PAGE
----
Recent initiatives to improve GP retention might be having an impact on specific targeted areas but most GPs are experiencing little effect – more than half plan to leave the profession within the next five years, a new report* from the Wessex region revealed this morning. Its authors called for more urgent action to stem the growing workforce crisis in general practice.
A team from Warwick Medical School in Coventry conducted the first survey to report GPs’ views and experience of national initiatives that have been introduced in England to address the workforce crisis in general practice, looking at the GPs’ intention to remain working as GPs. They chose Wessex because a similar survey was conducted in the region in 2014, so they could analyse how views were changing over time; BMJ Open has published their results.
They pointed out that although in 2015 the government committed to creating 5,000 additional GP posts by 2020, recent figures have suggested that a further deficit of 1,300 full-time equivalent GPs has developed – reflecting a pattern of falling recruitment to GP specialist training and increasing numbers of GPs leaving to work abroad, take career breaks, work part-time or retire early.
They asked all 1,697 GPs in the Wessex region qualitative and quantitative questions in an online questionnaire survey, and more than half (54.7%) participated.
Among the 929 respondents, 59.4% said morale had reduced over the past two years, and 48.5% said they had brought forward their plans to leave general practice. Reported intention to leave/retire from the profession in the next two years increased from 13% in the 2014 survey to 18% in October/November 2017, and intention to continue working for at least the next five years plummeted from 63.9% to 48.5% over that period. GPs’ stated intention to leave was associated with their age, length of service and lower job satisfaction. The most common reasons that GPs gave for intending to leave sooner than they’d previously planned were work intensity and amount; 51.0% participants said they were working more hours than they had been two years previously, predominantly because of increased workload.
The researchers also asked GPs what might help to improve retention, and for their opinions on national initiatives designed to do so. Respondents suggested that increased funding, more GPs, better education of the public and expanding non-clinical and support staff could improve retention, and reported positive views of national initiatives aligned with these priorities, for example funding to expand practice nursing – but few said they’d seen evidence of this being rolled out. They generally reported negative views of national initiatives that did not align with those priorities, such as video consulting.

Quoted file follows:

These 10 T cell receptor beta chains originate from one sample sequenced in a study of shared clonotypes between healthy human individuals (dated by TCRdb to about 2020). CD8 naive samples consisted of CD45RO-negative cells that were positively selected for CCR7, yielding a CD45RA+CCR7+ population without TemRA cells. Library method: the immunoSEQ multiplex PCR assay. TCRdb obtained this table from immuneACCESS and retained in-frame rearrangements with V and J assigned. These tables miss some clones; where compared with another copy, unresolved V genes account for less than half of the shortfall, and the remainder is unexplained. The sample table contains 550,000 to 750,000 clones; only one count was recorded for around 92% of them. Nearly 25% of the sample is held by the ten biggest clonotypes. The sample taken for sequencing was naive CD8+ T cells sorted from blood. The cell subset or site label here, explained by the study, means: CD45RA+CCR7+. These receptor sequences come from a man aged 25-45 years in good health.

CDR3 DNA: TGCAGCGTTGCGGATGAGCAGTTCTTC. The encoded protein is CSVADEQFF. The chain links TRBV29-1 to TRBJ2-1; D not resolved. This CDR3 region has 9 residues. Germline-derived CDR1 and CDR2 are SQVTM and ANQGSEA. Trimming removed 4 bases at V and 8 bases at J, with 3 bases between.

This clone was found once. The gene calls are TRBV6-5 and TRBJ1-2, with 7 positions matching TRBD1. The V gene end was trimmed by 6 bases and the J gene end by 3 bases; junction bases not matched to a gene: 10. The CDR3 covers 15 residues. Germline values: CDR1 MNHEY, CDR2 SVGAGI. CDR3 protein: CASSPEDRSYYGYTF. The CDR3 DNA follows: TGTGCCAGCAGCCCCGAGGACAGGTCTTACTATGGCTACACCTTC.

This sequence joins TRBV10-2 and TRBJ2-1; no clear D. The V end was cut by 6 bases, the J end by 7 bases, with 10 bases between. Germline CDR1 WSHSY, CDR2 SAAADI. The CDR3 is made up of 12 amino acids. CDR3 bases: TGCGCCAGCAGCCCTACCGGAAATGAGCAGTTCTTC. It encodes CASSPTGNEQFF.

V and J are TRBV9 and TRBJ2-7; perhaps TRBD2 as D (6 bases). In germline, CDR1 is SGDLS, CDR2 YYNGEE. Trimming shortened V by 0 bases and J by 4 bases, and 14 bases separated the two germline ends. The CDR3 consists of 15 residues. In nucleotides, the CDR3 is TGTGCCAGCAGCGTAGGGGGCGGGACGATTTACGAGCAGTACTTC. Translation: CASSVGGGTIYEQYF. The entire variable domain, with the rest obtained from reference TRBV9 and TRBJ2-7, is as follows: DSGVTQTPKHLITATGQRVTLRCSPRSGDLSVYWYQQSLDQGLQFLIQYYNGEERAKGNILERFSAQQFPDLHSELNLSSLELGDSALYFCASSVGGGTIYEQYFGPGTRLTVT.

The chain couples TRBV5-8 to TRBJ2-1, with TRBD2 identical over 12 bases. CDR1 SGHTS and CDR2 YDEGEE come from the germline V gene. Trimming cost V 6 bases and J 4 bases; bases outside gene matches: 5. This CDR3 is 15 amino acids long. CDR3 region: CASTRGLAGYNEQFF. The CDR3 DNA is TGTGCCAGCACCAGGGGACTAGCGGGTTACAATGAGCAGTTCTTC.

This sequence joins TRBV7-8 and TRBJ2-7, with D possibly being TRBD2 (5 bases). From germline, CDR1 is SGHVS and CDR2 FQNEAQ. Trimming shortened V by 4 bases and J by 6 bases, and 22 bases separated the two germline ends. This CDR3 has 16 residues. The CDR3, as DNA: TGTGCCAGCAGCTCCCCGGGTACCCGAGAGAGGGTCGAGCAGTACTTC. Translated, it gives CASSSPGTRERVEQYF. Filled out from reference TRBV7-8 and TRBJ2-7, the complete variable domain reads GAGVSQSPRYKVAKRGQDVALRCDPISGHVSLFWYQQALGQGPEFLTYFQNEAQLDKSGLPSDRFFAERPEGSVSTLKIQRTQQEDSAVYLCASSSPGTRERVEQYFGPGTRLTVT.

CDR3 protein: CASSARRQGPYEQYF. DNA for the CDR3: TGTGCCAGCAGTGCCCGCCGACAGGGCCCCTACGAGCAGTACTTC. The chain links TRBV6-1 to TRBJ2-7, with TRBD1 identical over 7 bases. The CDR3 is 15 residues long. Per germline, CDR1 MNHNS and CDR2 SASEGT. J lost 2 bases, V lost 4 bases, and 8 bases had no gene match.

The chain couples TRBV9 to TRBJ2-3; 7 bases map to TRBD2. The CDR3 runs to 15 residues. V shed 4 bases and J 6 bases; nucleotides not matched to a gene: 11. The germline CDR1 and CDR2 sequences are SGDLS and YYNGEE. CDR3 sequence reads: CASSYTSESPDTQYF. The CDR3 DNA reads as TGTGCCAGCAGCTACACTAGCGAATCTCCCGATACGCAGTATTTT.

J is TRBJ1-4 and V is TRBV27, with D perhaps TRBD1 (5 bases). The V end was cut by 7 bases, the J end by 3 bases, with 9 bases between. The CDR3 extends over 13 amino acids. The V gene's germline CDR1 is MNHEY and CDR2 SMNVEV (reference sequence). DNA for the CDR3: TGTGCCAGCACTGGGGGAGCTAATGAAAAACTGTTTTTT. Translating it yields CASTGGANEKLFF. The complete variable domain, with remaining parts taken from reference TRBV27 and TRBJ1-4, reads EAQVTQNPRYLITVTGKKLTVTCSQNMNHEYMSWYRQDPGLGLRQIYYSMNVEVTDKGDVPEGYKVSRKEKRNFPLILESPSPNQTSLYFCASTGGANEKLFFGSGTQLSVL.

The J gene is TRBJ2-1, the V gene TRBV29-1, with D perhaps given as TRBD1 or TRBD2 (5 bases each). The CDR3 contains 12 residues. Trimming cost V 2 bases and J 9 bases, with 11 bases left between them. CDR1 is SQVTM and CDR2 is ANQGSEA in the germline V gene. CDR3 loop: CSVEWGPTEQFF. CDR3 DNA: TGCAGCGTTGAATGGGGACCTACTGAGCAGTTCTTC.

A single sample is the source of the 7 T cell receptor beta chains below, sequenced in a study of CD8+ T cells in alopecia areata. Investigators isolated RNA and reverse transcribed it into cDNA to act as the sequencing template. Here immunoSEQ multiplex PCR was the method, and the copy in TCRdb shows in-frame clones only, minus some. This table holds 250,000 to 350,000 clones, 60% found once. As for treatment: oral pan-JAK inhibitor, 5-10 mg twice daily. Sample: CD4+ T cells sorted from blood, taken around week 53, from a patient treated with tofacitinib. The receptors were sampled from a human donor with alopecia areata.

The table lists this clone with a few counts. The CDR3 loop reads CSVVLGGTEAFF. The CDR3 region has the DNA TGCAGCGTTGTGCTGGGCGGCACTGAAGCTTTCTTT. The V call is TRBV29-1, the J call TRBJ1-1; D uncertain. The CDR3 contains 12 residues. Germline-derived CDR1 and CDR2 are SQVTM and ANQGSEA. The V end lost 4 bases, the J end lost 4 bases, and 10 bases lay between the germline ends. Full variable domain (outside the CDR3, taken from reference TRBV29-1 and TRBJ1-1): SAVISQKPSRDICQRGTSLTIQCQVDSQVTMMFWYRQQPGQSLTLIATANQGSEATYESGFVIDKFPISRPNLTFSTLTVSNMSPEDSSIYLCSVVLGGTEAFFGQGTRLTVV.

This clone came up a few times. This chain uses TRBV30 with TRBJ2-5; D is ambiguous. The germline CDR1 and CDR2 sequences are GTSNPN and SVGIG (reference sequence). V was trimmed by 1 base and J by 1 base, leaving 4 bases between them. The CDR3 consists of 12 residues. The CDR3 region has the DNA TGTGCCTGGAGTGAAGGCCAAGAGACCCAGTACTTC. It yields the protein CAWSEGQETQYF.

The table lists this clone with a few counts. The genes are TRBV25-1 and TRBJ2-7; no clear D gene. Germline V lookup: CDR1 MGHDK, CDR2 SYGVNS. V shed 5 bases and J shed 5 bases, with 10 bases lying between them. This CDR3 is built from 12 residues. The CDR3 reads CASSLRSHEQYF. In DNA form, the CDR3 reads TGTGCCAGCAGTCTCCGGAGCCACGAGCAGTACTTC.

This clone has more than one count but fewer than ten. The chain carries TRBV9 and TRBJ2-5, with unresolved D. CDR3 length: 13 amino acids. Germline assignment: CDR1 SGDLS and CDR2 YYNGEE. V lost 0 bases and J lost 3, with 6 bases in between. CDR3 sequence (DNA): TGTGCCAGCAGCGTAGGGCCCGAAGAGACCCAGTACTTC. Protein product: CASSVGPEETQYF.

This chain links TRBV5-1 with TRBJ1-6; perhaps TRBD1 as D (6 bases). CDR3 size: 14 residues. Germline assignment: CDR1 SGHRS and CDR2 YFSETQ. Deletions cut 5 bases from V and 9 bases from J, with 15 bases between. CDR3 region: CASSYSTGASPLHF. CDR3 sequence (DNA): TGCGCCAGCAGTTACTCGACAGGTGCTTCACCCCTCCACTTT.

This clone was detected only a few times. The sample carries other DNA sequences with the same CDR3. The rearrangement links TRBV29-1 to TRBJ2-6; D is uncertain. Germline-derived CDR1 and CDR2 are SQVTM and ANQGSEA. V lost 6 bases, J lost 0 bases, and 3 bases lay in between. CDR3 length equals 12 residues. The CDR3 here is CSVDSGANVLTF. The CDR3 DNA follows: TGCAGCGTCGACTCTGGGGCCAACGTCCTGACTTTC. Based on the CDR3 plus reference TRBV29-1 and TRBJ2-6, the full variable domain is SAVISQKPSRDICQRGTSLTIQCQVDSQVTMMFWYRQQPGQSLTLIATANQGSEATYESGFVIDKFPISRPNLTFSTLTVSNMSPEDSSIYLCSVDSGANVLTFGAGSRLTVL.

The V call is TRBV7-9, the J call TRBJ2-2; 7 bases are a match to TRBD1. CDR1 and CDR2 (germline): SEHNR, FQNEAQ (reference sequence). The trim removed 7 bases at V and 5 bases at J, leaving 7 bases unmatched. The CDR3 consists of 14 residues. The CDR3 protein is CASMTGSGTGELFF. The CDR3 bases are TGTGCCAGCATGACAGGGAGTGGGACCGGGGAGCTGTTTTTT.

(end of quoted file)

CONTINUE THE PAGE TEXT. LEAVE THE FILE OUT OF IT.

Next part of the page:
The report’s authors commented: “While recent initiatives may be having an impact on targeted areas, most GPs are experiencing little effect. This may be contributing to further lowering of morale and bringing forward intentions to leave. More urgent action appears to be needed to stem the growing workforce crisis.”
Professor Helen Stokes-Lampard, chair of the Royal College of GPs, said: “GPs are under intense strain – our workload has escalated in recent years, both in terms of volume and complexity, but we have fewer GPs than we did two years ago.
“There is some great work ongoing to increase recruitment into general practice, and we now have more GPs in training than ever before – but when more family doctors are leaving the profession than entering it we are fighting a losing battle.
“The NHS long-term plan has aspirations that will be good for patients – but we will need the workforce to deliver it. The forthcoming NHS workforce strategy for England must contain measures to help retain GPs in the workforce for longer – steps to reduce workload to make working in general practice more sustainable and removing incentives to retire early for GPs who might not necessarily want to would both be sensible places to start.”
*Owen K, Hopkins T, Shortland T, Dale J. GP retention in the UK: a worsening crisis. Findings from a cross-sectional survey. BMJ Open 2019; 9: e026048. doi: 10.1136/bmjopen-2018-026048.